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Nucleic Acids Res. 1999 Feb 1;27(3):810-6.

Triple helix formation: binding avidity of acridine-conjugated AG motif third strands containing natural, modified and surrogate bases opposed to pyrimidine interruptions in a polypurine target.

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  • 1The Veterans Affairs Medical Center, Department of Internal Medicine, Baylor College of Medicine, Building 109, Room 226, VAMC, 2002 Holcombe, Houston, TX 77030, USA.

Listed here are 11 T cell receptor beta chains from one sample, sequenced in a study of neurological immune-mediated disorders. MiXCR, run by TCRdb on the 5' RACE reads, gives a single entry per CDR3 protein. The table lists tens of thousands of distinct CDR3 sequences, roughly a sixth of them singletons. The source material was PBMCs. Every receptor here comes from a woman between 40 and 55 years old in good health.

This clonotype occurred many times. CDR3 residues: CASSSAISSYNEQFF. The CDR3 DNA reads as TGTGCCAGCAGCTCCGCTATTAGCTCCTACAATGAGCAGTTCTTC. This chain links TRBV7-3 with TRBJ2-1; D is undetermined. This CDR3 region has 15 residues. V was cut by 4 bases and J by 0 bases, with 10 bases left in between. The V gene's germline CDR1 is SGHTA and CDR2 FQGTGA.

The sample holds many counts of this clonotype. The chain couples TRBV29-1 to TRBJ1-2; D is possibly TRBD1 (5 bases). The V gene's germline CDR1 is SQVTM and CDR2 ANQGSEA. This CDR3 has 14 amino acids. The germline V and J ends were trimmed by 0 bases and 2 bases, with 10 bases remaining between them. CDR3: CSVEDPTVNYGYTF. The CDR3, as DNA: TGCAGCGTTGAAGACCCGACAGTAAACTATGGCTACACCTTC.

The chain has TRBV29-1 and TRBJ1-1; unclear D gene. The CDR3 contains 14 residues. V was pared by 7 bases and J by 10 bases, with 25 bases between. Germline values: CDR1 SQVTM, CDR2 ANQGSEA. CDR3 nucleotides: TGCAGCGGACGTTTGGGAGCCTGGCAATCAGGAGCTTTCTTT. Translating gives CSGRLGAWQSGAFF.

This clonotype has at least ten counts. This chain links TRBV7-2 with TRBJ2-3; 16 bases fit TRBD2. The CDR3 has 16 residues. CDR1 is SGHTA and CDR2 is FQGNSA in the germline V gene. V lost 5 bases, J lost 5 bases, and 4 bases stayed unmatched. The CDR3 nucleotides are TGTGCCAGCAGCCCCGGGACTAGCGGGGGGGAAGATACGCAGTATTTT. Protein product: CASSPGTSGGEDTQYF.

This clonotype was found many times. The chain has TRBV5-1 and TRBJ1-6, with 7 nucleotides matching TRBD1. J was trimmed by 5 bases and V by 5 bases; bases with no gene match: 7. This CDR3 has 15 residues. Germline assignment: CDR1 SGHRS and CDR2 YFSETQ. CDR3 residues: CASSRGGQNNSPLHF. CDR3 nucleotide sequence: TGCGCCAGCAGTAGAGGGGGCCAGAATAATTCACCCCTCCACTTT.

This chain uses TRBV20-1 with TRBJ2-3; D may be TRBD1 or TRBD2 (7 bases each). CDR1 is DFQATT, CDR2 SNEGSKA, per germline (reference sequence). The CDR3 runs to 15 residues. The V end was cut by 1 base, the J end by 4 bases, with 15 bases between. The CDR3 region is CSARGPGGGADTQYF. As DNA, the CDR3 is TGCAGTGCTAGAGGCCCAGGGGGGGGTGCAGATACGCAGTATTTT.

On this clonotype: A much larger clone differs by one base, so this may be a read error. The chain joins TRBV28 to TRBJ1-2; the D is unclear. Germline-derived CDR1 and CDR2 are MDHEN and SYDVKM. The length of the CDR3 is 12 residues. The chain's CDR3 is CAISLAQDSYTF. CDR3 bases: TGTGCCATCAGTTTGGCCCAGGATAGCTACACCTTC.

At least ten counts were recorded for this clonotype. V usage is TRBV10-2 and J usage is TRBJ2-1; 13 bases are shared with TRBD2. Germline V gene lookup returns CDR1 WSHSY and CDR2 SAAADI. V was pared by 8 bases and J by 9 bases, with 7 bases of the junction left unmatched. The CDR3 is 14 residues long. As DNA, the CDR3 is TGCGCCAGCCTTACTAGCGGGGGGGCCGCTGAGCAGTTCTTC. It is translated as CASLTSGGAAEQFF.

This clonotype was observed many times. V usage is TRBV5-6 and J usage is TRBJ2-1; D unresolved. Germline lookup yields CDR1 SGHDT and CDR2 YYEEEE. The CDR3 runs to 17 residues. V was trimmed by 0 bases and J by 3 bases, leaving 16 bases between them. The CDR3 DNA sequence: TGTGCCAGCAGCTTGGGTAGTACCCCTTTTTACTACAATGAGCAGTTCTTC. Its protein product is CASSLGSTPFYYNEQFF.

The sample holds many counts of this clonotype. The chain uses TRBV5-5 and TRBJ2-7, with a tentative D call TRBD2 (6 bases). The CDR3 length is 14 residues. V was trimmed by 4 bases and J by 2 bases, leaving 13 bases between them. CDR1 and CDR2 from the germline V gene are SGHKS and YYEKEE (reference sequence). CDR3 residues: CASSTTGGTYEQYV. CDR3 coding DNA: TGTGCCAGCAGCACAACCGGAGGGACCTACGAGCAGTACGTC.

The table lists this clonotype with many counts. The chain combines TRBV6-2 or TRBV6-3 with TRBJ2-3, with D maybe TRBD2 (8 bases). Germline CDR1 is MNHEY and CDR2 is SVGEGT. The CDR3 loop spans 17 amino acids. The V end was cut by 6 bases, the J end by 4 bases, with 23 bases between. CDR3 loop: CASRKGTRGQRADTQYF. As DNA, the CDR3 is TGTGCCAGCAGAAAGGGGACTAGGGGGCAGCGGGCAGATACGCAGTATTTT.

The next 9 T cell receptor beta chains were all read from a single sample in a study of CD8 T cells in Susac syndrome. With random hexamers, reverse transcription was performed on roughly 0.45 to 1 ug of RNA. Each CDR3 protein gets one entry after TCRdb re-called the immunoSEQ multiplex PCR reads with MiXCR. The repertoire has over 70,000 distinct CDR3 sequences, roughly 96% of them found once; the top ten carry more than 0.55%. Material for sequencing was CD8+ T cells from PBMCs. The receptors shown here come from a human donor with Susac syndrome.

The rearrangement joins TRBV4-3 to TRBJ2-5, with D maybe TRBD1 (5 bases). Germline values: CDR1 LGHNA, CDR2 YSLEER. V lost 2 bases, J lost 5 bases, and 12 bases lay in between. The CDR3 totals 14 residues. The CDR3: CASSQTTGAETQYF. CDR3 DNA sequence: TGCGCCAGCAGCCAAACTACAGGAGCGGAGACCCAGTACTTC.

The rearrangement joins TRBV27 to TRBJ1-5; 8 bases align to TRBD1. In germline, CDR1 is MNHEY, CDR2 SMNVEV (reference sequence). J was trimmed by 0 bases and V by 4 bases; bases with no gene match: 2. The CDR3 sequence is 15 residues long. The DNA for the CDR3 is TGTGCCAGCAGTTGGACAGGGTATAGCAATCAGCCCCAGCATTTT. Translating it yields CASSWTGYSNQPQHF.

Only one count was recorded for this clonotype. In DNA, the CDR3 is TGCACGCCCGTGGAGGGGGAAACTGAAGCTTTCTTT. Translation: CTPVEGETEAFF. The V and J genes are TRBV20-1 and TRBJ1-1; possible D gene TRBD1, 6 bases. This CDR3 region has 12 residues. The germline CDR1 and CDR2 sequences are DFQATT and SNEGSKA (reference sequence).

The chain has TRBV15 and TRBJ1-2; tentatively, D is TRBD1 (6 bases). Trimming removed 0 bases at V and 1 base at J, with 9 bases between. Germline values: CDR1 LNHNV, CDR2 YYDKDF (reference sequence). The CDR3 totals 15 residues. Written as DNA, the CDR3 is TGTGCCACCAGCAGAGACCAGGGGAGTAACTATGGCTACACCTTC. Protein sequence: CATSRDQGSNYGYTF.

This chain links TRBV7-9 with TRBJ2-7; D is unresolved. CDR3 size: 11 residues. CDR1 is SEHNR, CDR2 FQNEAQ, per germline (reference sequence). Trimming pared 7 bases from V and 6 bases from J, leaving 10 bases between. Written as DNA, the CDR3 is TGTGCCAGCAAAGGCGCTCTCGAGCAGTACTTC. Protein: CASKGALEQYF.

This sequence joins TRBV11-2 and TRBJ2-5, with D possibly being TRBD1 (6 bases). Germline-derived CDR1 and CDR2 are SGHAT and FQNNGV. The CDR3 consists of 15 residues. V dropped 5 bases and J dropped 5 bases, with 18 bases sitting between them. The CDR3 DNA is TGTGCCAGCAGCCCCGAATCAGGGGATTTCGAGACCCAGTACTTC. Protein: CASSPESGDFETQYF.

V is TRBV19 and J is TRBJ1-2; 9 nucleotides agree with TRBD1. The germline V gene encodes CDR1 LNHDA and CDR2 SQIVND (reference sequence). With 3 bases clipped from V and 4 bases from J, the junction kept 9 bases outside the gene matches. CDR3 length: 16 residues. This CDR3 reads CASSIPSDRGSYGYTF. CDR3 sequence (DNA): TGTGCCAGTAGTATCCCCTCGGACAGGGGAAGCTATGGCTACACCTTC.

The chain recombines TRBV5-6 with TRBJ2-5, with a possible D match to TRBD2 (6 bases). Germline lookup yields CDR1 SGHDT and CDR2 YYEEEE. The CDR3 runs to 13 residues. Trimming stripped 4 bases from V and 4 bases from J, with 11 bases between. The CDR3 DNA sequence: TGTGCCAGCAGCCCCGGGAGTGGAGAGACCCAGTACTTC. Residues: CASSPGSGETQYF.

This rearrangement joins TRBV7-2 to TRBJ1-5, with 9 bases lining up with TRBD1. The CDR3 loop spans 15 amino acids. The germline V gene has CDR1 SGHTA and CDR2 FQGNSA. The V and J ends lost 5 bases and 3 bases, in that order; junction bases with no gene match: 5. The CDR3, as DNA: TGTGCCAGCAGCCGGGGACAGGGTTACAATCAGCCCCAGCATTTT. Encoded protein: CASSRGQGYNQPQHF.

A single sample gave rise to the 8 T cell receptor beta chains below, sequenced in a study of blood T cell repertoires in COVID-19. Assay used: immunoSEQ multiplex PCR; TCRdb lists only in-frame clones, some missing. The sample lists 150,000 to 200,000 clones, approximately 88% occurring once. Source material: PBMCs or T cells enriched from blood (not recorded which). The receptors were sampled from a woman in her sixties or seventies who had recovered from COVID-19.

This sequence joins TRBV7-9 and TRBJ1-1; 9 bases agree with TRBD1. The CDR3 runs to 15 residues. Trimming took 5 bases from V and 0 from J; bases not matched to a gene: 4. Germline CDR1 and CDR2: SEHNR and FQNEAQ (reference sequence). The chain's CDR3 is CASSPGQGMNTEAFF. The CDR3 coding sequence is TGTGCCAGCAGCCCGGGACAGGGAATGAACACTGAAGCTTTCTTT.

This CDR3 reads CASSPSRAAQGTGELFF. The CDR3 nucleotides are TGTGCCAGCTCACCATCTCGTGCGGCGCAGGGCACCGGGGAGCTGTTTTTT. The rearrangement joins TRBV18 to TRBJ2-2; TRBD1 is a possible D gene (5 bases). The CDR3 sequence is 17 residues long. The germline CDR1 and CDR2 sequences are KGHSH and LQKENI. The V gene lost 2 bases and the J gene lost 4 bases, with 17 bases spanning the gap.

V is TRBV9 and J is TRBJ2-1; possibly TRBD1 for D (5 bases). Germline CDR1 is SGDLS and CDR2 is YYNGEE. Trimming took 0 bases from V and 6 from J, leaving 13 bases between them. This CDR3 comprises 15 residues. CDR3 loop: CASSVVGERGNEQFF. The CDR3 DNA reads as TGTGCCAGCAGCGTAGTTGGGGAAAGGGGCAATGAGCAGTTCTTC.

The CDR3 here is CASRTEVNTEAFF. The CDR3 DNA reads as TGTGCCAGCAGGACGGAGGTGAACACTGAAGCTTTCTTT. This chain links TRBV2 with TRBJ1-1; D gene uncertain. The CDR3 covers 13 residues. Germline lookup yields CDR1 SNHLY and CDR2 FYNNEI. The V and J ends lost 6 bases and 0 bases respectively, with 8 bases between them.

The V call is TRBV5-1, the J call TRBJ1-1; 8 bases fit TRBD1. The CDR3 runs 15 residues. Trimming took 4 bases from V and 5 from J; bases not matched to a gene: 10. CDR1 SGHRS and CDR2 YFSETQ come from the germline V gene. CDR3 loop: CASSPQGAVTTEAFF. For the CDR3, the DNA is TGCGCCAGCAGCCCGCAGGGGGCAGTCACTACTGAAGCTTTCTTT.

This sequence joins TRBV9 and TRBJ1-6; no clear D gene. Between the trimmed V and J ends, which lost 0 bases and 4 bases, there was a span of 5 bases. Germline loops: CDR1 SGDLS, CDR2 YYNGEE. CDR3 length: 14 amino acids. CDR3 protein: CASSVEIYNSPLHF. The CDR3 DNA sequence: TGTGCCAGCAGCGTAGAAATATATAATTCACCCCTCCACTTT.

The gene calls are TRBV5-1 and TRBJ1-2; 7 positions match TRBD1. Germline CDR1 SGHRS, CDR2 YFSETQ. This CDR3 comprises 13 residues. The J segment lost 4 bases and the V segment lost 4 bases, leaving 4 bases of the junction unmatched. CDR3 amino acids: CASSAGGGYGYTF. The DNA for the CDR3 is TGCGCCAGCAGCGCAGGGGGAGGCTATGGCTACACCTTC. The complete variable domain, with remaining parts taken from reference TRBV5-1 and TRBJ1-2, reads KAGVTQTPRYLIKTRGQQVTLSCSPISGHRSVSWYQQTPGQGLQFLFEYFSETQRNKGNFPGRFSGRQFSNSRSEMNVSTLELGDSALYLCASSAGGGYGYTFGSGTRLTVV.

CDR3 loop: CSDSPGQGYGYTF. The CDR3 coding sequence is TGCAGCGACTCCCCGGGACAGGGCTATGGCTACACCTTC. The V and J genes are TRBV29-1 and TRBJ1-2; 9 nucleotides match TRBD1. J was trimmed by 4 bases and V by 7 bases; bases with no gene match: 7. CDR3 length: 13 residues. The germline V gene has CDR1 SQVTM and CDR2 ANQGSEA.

A critical issue for the general application of triple-helix-forming oligonucleotides (TFOs) as modulators of gene expression is the dramatically reduced binding of short TFOs to targets that contain one or two pyrimidines within an otherwise homopurine sequence. Such targets are often found in gene regulatory regions, which represent desirable sites for triple helix formation. Using intercalator-conjugated AG motif TFOs, we compared the efficacy and base selectivity of 13 different bases or base surrogates in opposition to pyrimidines and purines substituted into selected positions within a paradigm 15-base polypurine target sequence. We found that substitutions closer to the intercalator end of the TFO (positions 4-6) had a more deleterious effect on the dissociation constant (K d) than those farther away (position 11). Opposite T residues at position 11, 3-nitropyrrole or cytosine in the TFO provided adequate binding avidity for useful triplex formation (K ds of 55 and 110 nM, respectively). However, 3-nitropyrrole was more base selective than cytosine, binding to T >/=4 times better than to A, G or C. None of the TFOs tested showed avid binding when C residues were in position 11, although the 3-nitropyrrole-containing TFO bound with a K d of 200 nM, significantly better than the other designs. Molecular modeling showed that the 3-nitropyrrole.T:A triad is isomorphous with the A.A:T triad, and suggests novel parameters for evaluating new base triad designs.

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